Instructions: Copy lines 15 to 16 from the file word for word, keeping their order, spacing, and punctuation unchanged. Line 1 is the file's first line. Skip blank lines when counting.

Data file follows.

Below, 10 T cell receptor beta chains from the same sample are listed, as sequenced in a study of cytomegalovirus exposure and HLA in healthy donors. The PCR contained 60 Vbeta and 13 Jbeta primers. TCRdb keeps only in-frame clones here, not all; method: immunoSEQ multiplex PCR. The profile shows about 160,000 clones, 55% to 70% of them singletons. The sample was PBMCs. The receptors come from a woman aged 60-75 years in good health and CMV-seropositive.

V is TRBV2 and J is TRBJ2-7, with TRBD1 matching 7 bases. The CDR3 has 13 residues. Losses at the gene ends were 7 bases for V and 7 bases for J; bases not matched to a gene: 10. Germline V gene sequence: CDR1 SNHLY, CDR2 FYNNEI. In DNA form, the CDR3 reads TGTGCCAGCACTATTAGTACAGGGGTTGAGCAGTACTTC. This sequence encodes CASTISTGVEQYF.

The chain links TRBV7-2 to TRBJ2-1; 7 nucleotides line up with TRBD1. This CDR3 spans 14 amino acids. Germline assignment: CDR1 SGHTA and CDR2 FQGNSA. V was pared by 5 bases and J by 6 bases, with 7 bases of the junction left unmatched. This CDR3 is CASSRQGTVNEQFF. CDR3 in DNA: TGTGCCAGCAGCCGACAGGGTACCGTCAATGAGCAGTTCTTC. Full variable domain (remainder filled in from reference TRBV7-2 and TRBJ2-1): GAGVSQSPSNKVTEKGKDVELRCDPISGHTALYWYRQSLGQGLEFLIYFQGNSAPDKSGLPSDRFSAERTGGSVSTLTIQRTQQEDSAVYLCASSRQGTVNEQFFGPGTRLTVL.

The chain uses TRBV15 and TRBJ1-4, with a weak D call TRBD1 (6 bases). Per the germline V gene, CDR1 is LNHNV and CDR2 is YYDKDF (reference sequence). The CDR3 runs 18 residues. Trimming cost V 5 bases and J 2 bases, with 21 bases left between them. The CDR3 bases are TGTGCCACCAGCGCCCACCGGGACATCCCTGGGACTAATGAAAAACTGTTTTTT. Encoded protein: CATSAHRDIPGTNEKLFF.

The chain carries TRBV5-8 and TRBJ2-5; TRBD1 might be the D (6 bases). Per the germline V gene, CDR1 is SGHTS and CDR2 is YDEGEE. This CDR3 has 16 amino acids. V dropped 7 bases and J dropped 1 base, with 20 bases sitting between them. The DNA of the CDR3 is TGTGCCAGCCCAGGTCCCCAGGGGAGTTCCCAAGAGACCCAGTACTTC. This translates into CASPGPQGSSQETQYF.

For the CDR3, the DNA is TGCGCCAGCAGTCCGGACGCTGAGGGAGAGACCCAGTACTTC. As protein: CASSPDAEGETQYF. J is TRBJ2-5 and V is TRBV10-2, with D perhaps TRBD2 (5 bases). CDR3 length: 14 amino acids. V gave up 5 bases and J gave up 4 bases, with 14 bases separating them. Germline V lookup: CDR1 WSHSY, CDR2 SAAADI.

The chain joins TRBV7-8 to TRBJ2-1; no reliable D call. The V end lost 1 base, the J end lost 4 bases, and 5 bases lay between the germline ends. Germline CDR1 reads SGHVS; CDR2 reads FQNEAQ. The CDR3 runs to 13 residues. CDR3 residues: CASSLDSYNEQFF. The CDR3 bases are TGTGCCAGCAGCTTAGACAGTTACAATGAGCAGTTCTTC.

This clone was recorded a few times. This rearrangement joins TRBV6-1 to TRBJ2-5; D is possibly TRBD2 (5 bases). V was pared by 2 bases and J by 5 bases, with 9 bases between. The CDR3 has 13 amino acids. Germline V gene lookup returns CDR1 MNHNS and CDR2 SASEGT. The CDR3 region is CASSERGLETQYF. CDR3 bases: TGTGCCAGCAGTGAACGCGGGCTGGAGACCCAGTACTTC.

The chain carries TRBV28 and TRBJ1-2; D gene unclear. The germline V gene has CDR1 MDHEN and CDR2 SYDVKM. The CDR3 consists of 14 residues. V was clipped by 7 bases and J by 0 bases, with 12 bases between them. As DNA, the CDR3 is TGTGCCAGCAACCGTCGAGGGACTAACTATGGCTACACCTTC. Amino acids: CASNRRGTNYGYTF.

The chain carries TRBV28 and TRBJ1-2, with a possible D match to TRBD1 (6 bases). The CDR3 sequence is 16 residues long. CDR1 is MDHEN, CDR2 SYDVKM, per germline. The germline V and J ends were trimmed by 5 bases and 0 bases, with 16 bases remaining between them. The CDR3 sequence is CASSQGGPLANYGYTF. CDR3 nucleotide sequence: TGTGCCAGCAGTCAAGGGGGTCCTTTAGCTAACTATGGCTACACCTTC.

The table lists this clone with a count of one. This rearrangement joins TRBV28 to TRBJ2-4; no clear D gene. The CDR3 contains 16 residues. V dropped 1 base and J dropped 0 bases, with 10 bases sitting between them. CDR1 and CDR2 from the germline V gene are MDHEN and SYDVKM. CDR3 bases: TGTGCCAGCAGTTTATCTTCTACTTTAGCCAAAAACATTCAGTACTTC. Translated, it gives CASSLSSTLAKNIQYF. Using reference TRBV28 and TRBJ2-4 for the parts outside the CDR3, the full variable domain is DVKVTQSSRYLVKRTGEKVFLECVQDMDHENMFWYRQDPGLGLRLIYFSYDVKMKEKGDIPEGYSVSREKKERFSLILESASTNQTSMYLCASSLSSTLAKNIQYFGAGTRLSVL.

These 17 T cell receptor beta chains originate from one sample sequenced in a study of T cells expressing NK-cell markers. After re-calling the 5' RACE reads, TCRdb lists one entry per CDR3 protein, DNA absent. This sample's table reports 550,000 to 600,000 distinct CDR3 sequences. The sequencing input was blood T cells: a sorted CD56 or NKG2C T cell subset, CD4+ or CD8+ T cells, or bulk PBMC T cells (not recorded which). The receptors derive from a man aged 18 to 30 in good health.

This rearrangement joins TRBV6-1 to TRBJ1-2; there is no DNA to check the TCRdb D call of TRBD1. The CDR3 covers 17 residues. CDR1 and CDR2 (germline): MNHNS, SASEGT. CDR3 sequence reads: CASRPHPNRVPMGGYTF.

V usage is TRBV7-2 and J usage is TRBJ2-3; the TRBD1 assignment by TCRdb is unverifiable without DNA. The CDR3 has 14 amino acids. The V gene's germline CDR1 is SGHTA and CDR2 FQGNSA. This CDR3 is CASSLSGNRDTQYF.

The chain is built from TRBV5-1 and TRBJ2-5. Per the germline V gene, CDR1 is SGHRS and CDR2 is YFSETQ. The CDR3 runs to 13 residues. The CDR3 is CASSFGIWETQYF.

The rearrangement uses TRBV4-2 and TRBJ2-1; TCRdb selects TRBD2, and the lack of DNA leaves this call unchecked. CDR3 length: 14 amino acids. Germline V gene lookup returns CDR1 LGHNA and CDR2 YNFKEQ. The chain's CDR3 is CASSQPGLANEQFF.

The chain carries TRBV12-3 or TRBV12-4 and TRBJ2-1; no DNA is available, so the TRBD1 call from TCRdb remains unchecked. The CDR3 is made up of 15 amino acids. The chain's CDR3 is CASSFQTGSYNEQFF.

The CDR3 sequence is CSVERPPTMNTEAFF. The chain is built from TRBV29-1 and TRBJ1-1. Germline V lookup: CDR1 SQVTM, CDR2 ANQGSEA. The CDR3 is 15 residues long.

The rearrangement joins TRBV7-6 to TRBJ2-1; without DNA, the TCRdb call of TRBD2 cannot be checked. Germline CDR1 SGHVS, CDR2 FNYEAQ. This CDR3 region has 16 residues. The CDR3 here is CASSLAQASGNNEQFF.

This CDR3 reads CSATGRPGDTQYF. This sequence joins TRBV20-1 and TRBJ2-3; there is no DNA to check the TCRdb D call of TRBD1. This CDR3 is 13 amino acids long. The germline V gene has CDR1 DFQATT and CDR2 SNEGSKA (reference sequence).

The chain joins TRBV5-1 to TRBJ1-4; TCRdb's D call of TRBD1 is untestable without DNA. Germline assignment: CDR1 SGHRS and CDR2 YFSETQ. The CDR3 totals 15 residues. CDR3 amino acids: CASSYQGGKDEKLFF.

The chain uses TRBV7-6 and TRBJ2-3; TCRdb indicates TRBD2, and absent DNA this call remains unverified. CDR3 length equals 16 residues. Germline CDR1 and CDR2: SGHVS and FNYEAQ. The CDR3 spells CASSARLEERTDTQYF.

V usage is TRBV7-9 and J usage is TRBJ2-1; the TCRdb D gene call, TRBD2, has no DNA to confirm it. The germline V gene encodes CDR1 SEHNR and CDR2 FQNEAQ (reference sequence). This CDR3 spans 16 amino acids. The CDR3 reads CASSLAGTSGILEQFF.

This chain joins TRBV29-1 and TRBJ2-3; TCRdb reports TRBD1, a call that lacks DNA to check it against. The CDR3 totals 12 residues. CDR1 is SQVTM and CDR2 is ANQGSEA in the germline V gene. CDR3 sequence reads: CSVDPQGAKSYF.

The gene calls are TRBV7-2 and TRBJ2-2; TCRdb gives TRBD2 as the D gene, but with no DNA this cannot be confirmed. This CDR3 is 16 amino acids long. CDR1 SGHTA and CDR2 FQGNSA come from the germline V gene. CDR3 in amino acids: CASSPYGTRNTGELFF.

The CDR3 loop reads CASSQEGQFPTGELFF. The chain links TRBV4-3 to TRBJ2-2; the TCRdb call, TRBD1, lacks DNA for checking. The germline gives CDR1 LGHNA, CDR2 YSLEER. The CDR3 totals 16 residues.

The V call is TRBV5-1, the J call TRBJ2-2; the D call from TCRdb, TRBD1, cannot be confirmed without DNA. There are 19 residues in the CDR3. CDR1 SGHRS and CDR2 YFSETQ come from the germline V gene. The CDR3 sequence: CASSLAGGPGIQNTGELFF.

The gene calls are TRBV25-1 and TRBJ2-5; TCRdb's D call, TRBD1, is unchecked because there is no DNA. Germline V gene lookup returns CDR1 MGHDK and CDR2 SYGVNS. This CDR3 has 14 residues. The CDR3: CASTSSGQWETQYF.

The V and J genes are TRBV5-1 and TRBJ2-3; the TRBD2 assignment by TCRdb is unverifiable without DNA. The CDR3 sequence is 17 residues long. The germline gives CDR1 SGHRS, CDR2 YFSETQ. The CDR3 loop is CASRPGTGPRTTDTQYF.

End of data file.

The chain is built from TRBV5-1 and TRBJ2-5. Per the germline V gene, CDR1 is SGHRS and CDR2 is YFSETQ. The CDR3 runs to 13 residues. The CDR3 is CASSFGIWETQYF.

The rearrangement uses TRBV4-2 and TRBJ2-1; TCRdb selects TRBD2, and the lack of DNA leaves this call unchecked. CDR3 length: 14 amino acids. Germline V gene lookup returns CDR1 LGHNA and CDR2 YNFKEQ. The chain's CDR3 is CASSQPGLANEQFF.